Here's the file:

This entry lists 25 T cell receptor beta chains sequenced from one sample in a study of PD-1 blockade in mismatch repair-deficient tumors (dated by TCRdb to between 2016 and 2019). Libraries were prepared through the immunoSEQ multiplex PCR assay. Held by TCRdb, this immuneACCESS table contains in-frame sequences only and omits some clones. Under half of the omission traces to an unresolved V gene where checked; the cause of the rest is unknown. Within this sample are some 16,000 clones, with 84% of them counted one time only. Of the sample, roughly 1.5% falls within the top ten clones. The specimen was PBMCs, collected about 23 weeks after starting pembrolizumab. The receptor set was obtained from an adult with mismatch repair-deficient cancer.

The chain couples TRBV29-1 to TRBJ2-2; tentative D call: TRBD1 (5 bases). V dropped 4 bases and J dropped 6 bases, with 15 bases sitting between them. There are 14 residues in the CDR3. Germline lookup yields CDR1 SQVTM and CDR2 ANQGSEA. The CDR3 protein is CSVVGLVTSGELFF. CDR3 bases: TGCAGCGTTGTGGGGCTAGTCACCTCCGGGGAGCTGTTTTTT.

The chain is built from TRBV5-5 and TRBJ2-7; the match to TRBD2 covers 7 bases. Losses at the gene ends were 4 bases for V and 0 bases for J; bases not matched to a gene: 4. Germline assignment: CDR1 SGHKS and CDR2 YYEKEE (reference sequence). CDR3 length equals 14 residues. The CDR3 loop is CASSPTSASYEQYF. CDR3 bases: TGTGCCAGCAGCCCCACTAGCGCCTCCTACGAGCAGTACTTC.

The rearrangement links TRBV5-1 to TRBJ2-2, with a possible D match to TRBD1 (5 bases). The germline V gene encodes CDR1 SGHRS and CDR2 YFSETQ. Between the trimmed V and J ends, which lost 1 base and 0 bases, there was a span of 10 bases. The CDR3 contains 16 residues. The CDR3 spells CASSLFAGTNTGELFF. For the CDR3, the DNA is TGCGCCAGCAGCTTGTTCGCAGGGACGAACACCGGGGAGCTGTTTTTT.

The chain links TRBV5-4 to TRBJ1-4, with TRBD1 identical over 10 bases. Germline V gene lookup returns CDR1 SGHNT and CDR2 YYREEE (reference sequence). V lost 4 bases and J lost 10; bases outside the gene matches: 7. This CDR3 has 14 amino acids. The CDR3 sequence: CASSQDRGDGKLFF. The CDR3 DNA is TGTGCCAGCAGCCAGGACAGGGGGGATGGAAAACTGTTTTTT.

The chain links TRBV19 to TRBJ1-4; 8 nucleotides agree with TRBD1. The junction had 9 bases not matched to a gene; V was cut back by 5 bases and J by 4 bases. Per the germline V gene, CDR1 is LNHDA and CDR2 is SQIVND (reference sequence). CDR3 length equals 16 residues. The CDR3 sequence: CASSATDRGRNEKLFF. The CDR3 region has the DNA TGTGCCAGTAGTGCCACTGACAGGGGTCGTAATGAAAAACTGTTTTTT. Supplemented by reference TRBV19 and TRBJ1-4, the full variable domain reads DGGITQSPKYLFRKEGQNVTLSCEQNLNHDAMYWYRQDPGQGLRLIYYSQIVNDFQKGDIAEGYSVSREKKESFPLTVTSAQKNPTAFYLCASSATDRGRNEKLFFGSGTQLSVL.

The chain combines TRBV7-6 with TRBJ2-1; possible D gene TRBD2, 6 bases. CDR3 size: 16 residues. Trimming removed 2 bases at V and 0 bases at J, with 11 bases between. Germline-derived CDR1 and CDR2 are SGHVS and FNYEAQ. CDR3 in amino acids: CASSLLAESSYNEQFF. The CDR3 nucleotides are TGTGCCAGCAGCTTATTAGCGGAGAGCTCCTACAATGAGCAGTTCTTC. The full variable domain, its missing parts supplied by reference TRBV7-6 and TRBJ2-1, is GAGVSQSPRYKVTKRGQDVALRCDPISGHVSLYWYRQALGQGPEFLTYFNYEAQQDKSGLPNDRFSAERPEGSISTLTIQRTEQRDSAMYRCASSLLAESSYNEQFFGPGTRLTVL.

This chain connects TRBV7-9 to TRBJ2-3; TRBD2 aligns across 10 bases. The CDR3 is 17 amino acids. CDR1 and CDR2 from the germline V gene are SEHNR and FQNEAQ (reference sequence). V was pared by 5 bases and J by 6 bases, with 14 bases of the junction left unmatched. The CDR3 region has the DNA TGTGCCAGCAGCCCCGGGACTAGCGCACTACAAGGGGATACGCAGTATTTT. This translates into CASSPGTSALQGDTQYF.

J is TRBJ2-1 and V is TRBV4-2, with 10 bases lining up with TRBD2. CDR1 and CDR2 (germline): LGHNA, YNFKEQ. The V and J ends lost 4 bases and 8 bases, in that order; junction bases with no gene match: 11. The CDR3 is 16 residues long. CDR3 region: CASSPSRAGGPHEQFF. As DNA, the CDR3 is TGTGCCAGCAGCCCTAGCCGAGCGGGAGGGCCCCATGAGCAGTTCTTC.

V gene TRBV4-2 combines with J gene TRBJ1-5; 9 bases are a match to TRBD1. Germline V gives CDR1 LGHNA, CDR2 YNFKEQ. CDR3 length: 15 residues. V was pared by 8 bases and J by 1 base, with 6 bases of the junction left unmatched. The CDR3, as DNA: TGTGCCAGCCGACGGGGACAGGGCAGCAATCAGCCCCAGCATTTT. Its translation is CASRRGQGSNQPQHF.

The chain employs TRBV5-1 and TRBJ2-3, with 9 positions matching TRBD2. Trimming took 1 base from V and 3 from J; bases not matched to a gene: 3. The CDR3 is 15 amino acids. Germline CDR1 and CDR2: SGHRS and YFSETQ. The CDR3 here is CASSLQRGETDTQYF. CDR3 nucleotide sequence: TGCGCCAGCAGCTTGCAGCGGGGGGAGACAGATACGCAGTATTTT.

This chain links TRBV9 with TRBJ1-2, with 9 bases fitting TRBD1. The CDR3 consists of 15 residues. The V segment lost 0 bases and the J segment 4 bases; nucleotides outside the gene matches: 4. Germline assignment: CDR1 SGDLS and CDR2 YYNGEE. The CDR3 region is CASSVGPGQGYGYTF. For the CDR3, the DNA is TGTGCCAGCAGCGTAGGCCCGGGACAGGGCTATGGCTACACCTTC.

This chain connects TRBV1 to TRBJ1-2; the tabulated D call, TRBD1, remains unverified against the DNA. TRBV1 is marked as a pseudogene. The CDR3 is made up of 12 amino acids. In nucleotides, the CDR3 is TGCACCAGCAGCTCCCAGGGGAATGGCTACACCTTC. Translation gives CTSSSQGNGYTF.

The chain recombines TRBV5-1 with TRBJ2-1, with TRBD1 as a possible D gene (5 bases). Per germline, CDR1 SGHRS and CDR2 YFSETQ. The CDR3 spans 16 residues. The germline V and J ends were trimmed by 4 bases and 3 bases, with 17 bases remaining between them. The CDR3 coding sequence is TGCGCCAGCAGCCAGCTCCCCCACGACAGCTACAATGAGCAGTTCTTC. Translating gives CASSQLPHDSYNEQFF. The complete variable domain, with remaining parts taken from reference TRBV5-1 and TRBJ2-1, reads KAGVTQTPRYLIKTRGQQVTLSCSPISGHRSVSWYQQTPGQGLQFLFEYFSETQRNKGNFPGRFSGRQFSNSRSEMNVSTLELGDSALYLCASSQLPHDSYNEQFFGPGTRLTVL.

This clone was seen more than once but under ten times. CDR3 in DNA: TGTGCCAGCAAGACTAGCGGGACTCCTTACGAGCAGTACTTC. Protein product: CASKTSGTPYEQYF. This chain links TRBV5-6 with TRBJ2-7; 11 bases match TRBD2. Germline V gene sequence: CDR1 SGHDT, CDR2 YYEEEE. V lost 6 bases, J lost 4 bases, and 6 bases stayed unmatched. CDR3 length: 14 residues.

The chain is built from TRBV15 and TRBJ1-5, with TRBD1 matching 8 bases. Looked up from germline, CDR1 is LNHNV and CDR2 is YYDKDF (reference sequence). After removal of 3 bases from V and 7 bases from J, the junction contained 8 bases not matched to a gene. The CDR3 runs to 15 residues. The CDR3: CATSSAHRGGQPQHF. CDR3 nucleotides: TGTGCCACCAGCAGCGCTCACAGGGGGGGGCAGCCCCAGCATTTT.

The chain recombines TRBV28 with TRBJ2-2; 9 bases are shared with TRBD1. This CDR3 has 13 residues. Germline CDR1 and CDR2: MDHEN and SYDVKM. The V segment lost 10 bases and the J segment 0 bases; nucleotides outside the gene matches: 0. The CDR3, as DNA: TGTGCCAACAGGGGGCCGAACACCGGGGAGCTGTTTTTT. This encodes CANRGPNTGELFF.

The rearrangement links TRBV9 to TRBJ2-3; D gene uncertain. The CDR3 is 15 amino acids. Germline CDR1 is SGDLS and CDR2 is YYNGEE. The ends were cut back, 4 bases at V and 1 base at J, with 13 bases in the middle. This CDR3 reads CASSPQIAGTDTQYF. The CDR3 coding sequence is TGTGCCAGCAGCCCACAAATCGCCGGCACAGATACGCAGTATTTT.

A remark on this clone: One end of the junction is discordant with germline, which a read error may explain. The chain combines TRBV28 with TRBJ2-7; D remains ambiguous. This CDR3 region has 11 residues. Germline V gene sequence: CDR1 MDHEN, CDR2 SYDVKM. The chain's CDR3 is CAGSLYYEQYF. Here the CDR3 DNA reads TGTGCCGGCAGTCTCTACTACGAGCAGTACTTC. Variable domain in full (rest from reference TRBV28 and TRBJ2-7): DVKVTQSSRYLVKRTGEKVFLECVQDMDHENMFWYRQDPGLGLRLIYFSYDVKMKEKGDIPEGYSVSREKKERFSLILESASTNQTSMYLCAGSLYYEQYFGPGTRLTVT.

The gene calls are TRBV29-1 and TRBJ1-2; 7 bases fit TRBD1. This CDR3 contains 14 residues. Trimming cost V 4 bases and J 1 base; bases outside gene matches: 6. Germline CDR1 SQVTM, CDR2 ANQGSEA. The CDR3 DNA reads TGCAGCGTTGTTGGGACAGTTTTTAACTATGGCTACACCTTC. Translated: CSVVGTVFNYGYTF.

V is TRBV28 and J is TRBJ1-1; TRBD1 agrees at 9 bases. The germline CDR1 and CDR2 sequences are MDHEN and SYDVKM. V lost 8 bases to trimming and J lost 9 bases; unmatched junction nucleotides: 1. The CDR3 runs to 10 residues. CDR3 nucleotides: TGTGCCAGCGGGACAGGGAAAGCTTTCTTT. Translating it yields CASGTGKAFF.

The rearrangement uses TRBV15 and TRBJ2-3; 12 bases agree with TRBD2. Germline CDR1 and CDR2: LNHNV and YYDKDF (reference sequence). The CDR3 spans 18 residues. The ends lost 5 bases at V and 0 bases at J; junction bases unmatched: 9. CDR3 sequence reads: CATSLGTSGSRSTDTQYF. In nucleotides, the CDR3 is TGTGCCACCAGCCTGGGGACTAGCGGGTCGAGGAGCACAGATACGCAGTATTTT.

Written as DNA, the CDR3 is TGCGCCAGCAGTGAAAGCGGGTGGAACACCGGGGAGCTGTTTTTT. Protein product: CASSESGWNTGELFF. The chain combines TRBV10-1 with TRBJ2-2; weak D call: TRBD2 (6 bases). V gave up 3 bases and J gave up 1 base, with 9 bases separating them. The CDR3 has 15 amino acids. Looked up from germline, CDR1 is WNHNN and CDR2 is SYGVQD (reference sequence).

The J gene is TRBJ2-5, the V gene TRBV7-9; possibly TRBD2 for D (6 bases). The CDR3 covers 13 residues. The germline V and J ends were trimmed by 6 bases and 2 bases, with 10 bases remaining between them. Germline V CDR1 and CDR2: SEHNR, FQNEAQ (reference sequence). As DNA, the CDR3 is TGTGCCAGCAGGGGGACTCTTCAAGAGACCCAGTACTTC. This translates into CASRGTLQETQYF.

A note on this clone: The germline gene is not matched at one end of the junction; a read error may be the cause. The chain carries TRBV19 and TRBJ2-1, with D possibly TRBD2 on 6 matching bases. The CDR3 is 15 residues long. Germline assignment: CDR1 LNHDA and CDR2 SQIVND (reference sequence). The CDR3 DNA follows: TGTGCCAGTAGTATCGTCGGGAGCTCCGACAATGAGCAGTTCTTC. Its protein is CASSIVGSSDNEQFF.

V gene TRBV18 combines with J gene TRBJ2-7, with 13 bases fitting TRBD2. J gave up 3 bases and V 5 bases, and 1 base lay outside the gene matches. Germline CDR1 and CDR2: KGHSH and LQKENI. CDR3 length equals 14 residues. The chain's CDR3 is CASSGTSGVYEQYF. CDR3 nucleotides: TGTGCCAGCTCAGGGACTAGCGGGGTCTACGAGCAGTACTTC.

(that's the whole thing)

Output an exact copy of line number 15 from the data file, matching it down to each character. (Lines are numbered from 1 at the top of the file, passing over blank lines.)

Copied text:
This clone was seen more than once but under ten times. CDR3 in DNA: TGTGCCAGCAAGACTAGCGGGACTCCTTACGAGCAGTACTTC. Protein product: CASKTSGTPYEQYF. This chain links TRBV5-6 with TRBJ2-7; 11 bases match TRBD2. Germline V gene sequence: CDR1 SGHDT, CDR2 YYEEEE. V lost 6 bases, J lost 4 bases, and 6 bases stayed unmatched. CDR3 length: 14 residues.